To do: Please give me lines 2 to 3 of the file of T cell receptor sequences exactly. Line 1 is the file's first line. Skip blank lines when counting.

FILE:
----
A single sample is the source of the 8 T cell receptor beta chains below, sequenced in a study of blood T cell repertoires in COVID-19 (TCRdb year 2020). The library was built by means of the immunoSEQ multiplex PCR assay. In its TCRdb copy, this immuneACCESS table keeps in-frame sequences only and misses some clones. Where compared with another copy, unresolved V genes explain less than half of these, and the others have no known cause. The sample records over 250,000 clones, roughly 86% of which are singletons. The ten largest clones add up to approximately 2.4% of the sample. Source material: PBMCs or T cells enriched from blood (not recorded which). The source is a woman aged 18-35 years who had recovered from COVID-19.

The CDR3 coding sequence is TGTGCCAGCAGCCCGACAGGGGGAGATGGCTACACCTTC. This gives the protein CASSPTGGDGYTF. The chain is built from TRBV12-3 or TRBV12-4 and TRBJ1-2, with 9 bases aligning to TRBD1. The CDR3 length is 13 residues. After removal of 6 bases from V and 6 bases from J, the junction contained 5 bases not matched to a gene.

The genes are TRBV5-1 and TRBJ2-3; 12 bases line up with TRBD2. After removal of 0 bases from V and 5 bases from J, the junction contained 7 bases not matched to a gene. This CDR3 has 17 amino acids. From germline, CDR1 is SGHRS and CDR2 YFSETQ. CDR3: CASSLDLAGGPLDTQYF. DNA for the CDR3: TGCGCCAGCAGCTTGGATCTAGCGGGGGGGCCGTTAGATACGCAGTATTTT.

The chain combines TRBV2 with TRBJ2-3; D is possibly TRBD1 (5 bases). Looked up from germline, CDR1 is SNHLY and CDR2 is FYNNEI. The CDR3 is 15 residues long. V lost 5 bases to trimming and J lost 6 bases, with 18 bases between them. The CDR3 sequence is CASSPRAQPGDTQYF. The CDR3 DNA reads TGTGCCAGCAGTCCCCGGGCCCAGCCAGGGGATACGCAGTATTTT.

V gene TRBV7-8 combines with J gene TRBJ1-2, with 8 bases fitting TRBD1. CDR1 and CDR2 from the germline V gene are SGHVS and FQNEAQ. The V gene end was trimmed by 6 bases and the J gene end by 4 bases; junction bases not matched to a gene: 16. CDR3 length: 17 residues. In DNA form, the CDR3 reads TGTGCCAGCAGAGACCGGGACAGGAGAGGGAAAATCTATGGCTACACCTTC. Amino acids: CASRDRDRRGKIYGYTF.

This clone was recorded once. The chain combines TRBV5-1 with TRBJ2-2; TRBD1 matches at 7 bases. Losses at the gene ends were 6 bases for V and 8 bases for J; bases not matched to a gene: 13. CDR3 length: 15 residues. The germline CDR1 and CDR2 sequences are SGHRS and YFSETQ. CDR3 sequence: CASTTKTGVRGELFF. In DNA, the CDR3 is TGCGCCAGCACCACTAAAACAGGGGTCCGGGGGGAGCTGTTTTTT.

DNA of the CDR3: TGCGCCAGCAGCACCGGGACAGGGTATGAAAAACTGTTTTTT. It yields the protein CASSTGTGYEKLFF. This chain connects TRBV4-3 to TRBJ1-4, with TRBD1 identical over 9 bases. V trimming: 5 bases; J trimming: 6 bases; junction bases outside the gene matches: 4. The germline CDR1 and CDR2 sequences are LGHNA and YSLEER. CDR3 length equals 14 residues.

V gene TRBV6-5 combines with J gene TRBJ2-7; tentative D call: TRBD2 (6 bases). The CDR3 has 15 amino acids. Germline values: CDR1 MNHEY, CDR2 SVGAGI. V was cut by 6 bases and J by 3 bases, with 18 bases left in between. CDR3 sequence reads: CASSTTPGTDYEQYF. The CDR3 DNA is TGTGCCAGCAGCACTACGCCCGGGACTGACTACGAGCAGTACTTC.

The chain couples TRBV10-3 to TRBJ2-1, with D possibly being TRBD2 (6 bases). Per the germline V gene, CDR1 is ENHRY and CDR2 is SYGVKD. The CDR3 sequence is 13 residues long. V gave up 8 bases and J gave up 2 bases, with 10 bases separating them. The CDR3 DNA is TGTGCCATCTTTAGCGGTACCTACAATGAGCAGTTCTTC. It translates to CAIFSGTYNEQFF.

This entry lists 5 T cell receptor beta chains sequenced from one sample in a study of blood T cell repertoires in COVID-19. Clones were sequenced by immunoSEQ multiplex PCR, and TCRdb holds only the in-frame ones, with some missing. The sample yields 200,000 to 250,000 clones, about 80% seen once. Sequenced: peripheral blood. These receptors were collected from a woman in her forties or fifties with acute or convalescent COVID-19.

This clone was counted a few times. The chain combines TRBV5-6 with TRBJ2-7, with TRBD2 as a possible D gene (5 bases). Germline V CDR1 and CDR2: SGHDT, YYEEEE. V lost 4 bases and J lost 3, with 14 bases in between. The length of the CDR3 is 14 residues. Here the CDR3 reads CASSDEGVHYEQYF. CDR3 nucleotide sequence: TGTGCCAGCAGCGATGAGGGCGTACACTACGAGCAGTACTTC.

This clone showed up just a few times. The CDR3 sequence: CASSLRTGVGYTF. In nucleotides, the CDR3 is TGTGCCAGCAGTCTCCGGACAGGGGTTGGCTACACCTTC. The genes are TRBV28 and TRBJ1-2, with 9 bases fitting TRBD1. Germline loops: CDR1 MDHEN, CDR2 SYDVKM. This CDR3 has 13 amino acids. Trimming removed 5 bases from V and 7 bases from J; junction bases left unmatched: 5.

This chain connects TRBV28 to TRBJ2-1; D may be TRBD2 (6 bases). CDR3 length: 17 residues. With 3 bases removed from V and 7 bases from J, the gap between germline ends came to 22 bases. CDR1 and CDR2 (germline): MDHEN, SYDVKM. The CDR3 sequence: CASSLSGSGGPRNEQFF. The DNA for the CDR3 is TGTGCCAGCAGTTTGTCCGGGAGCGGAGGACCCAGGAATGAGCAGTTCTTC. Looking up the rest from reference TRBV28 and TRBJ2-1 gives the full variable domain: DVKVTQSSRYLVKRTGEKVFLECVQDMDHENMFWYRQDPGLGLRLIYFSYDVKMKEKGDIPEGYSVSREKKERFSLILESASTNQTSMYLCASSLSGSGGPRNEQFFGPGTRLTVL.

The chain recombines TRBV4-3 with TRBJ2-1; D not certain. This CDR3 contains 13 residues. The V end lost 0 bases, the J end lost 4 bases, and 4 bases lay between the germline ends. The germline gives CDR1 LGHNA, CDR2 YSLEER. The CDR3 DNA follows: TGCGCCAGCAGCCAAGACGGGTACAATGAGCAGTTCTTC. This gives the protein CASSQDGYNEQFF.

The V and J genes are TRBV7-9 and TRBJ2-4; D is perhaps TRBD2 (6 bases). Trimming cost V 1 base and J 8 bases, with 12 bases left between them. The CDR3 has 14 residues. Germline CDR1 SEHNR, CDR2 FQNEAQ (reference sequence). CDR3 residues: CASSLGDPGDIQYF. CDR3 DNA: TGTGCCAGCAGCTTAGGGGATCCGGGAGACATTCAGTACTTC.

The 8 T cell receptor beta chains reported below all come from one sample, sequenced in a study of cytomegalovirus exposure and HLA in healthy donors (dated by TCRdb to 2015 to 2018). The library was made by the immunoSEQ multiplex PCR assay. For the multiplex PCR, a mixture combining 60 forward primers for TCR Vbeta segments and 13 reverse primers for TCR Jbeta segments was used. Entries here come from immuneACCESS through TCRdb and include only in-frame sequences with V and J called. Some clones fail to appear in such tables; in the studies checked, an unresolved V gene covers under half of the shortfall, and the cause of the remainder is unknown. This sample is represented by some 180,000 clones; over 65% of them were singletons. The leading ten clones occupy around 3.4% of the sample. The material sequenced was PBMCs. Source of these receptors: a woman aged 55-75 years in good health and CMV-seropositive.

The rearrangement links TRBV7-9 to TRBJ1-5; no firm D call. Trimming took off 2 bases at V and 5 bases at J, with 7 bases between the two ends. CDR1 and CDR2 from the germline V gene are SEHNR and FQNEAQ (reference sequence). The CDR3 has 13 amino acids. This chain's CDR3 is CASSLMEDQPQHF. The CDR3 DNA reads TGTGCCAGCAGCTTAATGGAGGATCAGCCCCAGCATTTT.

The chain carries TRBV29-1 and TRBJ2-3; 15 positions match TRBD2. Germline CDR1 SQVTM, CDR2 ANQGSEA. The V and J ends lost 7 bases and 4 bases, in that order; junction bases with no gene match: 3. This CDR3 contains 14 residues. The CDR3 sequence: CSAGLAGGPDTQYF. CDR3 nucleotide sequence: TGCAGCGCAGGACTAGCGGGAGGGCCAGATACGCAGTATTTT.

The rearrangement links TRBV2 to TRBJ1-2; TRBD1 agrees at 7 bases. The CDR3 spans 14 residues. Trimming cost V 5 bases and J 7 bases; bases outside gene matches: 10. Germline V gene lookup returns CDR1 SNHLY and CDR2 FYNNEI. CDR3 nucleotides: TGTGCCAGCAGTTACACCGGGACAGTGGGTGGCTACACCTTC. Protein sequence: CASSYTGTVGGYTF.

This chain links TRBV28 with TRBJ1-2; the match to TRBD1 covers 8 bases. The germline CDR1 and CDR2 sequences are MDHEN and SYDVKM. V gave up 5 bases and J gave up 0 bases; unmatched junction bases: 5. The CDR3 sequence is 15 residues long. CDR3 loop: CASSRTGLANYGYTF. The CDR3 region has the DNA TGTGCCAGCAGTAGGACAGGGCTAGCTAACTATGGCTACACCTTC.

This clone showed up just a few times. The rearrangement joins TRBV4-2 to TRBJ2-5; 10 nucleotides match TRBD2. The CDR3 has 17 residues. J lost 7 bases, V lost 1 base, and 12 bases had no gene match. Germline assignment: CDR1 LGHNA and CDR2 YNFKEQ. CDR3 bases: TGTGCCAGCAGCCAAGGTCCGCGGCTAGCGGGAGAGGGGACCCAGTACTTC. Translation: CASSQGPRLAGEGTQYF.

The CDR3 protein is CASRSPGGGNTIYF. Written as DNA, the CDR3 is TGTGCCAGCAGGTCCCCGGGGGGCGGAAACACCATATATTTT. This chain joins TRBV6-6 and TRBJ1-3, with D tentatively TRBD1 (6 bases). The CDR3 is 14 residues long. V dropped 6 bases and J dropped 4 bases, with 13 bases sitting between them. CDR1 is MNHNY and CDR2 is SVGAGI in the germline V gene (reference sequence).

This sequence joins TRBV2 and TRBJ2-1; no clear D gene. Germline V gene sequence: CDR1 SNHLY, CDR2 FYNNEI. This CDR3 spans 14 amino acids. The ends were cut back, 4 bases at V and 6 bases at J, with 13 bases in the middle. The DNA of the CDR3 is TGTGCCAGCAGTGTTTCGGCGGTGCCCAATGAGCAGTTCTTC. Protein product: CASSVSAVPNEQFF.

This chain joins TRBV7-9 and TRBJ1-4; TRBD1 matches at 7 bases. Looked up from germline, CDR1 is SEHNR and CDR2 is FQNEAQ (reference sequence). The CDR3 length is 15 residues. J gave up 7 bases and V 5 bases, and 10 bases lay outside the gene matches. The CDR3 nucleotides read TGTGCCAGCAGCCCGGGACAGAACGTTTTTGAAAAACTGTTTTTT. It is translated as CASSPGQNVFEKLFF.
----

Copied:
The CDR3 coding sequence is TGTGCCAGCAGCCCGACAGGGGGAGATGGCTACACCTTC. This gives the protein CASSPTGGDGYTF. The chain is built from TRBV12-3 or TRBV12-4 and TRBJ1-2, with 9 bases aligning to TRBD1. The CDR3 length is 13 residues. After removal of 6 bases from V and 6 bases from J, the junction contained 5 bases not matched to a gene.

The genes are TRBV5-1 and TRBJ2-3; 12 bases line up with TRBD2. After removal of 0 bases from V and 5 bases from J, the junction contained 7 bases not matched to a gene. This CDR3 has 17 amino acids. From germline, CDR1 is SGHRS and CDR2 YFSETQ. CDR3: CASSLDLAGGPLDTQYF. DNA for the CDR3: TGCGCCAGCAGCTTGGATCTAGCGGGGGGGCCGTTAGATACGCAGTATTTT.